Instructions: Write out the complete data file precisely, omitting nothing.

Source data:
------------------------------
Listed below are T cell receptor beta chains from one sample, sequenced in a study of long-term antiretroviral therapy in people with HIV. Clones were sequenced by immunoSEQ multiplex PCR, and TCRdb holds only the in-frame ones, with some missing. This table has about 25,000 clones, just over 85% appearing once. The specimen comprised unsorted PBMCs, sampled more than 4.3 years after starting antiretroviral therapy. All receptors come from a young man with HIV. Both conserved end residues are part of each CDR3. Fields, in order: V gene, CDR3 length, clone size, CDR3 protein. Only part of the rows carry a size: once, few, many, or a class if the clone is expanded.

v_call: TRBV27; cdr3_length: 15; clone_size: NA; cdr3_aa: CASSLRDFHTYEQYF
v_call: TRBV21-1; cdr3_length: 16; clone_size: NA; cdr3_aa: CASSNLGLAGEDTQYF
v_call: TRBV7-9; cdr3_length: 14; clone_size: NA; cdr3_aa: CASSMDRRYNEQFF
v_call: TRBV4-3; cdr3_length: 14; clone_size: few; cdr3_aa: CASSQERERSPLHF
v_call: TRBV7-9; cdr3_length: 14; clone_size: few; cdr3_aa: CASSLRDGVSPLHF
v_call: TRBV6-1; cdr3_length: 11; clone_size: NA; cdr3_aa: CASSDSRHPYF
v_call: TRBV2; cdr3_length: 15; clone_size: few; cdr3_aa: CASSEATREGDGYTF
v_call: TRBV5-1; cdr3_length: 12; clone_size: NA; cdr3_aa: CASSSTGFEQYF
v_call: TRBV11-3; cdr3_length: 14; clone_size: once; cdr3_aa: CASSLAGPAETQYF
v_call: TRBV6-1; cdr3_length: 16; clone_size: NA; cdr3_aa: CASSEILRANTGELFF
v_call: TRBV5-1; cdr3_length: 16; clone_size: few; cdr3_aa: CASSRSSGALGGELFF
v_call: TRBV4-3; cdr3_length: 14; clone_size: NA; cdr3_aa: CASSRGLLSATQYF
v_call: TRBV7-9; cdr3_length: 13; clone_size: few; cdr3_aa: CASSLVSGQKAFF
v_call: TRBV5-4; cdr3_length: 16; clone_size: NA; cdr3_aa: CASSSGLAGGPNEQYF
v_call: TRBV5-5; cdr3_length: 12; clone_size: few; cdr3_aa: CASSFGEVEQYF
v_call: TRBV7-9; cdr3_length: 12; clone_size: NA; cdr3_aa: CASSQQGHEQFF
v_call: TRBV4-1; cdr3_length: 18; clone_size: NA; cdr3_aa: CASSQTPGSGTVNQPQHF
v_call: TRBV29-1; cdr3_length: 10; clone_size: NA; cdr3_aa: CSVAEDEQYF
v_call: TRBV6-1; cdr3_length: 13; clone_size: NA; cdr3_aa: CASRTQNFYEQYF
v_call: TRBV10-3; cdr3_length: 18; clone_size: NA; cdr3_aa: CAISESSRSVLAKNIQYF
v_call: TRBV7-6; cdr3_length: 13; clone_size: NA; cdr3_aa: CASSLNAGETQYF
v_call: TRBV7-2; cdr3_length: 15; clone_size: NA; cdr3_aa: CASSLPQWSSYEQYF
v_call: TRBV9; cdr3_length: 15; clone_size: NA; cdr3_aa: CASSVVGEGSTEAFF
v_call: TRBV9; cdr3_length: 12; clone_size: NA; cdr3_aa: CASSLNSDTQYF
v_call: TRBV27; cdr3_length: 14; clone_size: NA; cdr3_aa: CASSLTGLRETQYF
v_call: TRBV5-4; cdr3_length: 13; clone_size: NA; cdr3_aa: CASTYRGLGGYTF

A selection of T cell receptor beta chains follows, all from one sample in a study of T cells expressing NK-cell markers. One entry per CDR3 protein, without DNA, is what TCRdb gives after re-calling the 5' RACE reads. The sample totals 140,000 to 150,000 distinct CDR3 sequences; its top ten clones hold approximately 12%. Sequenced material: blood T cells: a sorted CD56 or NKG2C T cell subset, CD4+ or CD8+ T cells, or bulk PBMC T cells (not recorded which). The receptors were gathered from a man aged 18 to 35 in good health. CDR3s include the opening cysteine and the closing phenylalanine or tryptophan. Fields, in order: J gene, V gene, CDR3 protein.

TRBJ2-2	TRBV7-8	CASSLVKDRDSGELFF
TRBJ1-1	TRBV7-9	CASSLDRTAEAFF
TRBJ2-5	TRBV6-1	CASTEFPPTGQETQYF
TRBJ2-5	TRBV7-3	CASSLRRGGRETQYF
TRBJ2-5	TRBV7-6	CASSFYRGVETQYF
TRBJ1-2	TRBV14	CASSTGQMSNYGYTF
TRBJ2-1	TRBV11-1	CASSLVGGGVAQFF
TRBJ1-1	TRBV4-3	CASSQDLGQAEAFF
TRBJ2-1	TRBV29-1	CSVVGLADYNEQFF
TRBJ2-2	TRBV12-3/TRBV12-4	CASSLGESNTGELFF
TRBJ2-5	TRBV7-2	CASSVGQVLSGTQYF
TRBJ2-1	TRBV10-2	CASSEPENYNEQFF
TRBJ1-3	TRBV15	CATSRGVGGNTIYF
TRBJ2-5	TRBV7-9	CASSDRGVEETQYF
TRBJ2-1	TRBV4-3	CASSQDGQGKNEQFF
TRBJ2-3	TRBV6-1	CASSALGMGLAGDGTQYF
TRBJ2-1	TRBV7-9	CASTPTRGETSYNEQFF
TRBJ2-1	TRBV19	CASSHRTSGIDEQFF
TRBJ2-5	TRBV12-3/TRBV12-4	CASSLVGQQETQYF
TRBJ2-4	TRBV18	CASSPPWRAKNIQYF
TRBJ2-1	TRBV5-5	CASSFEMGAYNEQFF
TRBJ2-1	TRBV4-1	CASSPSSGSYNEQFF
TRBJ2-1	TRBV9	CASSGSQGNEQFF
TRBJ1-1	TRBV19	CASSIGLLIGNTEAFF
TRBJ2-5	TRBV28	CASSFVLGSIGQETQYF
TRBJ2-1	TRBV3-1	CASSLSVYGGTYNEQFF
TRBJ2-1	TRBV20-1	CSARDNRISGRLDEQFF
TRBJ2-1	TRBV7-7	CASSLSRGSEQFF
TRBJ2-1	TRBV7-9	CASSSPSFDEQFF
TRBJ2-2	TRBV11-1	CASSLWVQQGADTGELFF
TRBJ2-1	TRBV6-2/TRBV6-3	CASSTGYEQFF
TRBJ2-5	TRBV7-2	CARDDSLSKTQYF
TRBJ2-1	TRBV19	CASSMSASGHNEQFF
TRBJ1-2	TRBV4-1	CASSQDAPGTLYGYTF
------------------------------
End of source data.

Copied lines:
Listed below are T cell receptor beta chains from one sample, sequenced in a study of long-term antiretroviral therapy in people with HIV. Clones were sequenced by immunoSEQ multiplex PCR, and TCRdb holds only the in-frame ones, with some missing. This table has about 25,000 clones, just over 85% appearing once. The specimen comprised unsorted PBMCs, sampled more than 4.3 years after starting antiretroviral therapy. All receptors come from a young man with HIV. Both conserved end residues are part of each CDR3. Fields, in order: V gene, CDR3 length, clone size, CDR3 protein. Only part of the rows carry a size: once, few, many, or a class if the clone is expanded.

v_call: TRBV27; cdr3_length: 15; clone_size: NA; cdr3_aa: CASSLRDFHTYEQYF
v_call: TRBV21-1; cdr3_length: 16; clone_size: NA; cdr3_aa: CASSNLGLAGEDTQYF
v_call: TRBV7-9; cdr3_length: 14; clone_size: NA; cdr3_aa: CASSMDRRYNEQFF
v_call: TRBV4-3; cdr3_length: 14; clone_size: few; cdr3_aa: CASSQERERSPLHF
v_call: TRBV7-9; cdr3_length: 14; clone_size: few; cdr3_aa: CASSLRDGVSPLHF
v_call: TRBV6-1; cdr3_length: 11; clone_size: NA; cdr3_aa: CASSDSRHPYF
v_call: TRBV2; cdr3_length: 15; clone_size: few; cdr3_aa: CASSEATREGDGYTF
v_call: TRBV5-1; cdr3_length: 12; clone_size: NA; cdr3_aa: CASSSTGFEQYF
v_call: TRBV11-3; cdr3_length: 14; clone_size: once; cdr3_aa: CASSLAGPAETQYF
v_call: TRBV6-1; cdr3_length: 16; clone_size: NA; cdr3_aa: CASSEILRANTGELFF
v_call: TRBV5-1; cdr3_length: 16; clone_size: few; cdr3_aa: CASSRSSGALGGELFF
v_call: TRBV4-3; cdr3_length: 14; clone_size: NA; cdr3_aa: CASSRGLLSATQYF
v_call: TRBV7-9; cdr3_length: 13; clone_size: few; cdr3_aa: CASSLVSGQKAFF
v_call: TRBV5-4; cdr3_length: 16; clone_size: NA; cdr3_aa: CASSSGLAGGPNEQYF
v_call: TRBV5-5; cdr3_length: 12; clone_size: few; cdr3_aa: CASSFGEVEQYF
v_call: TRBV7-9; cdr3_length: 12; clone_size: NA; cdr3_aa: CASSQQGHEQFF
v_call: TRBV4-1; cdr3_length: 18; clone_size: NA; cdr3_aa: CASSQTPGSGTVNQPQHF
v_call: TRBV29-1; cdr3_length: 10; clone_size: NA; cdr3_aa: CSVAEDEQYF
v_call: TRBV6-1; cdr3_length: 13; clone_size: NA; cdr3_aa: CASRTQNFYEQYF
v_call: TRBV10-3; cdr3_length: 18; clone_size: NA; cdr3_aa: CAISESSRSVLAKNIQYF
v_call: TRBV7-6; cdr3_length: 13; clone_size: NA; cdr3_aa: CASSLNAGETQYF
v_call: TRBV7-2; cdr3_length: 15; clone_size: NA; cdr3_aa: CASSLPQWSSYEQYF
v_call: TRBV9; cdr3_length: 15; clone_size: NA; cdr3_aa: CASSVVGEGSTEAFF
v_call: TRBV9; cdr3_length: 12; clone_size: NA; cdr3_aa: CASSLNSDTQYF
v_call: TRBV27; cdr3_length: 14; clone_size: NA; cdr3_aa: CASSLTGLRETQYF
v_call: TRBV5-4; cdr3_length: 13; clone_size: NA; cdr3_aa: CASTYRGLGGYTF

A selection of T cell receptor beta chains follows, all from one sample in a study of T cells expressing NK-cell markers. One entry per CDR3 protein, without DNA, is what TCRdb gives after re-calling the 5' RACE reads. The sample totals 140,000 to 150,000 distinct CDR3 sequences; its top ten clones hold approximately 12%. Sequenced material: blood T cells: a sorted CD56 or NKG2C T cell subset, CD4+ or CD8+ T cells, or bulk PBMC T cells (not recorded which). The receptors were gathered from a man aged 18 to 35 in good health. CDR3s include the opening cysteine and the closing phenylalanine or tryptophan. Fields, in order: J gene, V gene, CDR3 protein.

TRBJ2-2	TRBV7-8	CASSLVKDRDSGELFF
TRBJ1-1	TRBV7-9	CASSLDRTAEAFF
TRBJ2-5	TRBV6-1	CASTEFPPTGQETQYF
TRBJ2-5	TRBV7-3	CASSLRRGGRETQYF
TRBJ2-5	TRBV7-6	CASSFYRGVETQYF
TRBJ1-2	TRBV14	CASSTGQMSNYGYTF
TRBJ2-1	TRBV11-1	CASSLVGGGVAQFF
TRBJ1-1	TRBV4-3	CASSQDLGQAEAFF
TRBJ2-1	TRBV29-1	CSVVGLADYNEQFF
TRBJ2-2	TRBV12-3/TRBV12-4	CASSLGESNTGELFF
TRBJ2-5	TRBV7-2	CASSVGQVLSGTQYF
TRBJ2-1	TRBV10-2	CASSEPENYNEQFF
TRBJ1-3	TRBV15	CATSRGVGGNTIYF
TRBJ2-5	TRBV7-9	CASSDRGVEETQYF
TRBJ2-1	TRBV4-3	CASSQDGQGKNEQFF
TRBJ2-3	TRBV6-1	CASSALGMGLAGDGTQYF
TRBJ2-1	TRBV7-9	CASTPTRGETSYNEQFF
TRBJ2-1	TRBV19	CASSHRTSGIDEQFF
TRBJ2-5	TRBV12-3/TRBV12-4	CASSLVGQQETQYF
TRBJ2-4	TRBV18	CASSPPWRAKNIQYF
TRBJ2-1	TRBV5-5	CASSFEMGAYNEQFF
TRBJ2-1	TRBV4-1	CASSPSSGSYNEQFF
TRBJ2-1	TRBV9	CASSGSQGNEQFF
TRBJ1-1	TRBV19	CASSIGLLIGNTEAFF
TRBJ2-5	TRBV28	CASSFVLGSIGQETQYF
TRBJ2-1	TRBV3-1	CASSLSVYGGTYNEQFF
TRBJ2-1	TRBV20-1	CSARDNRISGRLDEQFF
TRBJ2-1	TRBV7-7	CASSLSRGSEQFF
TRBJ2-1	TRBV7-9	CASSSPSFDEQFF
TRBJ2-2	TRBV11-1	CASSLWVQQGADTGELFF
TRBJ2-1	TRBV6-2/TRBV6-3	CASSTGYEQFF
TRBJ2-5	TRBV7-2	CARDDSLSKTQYF
TRBJ2-1	TRBV19	CASSMSASGHNEQFF
TRBJ1-2	TRBV4-1	CASSQDAPGTLYGYTF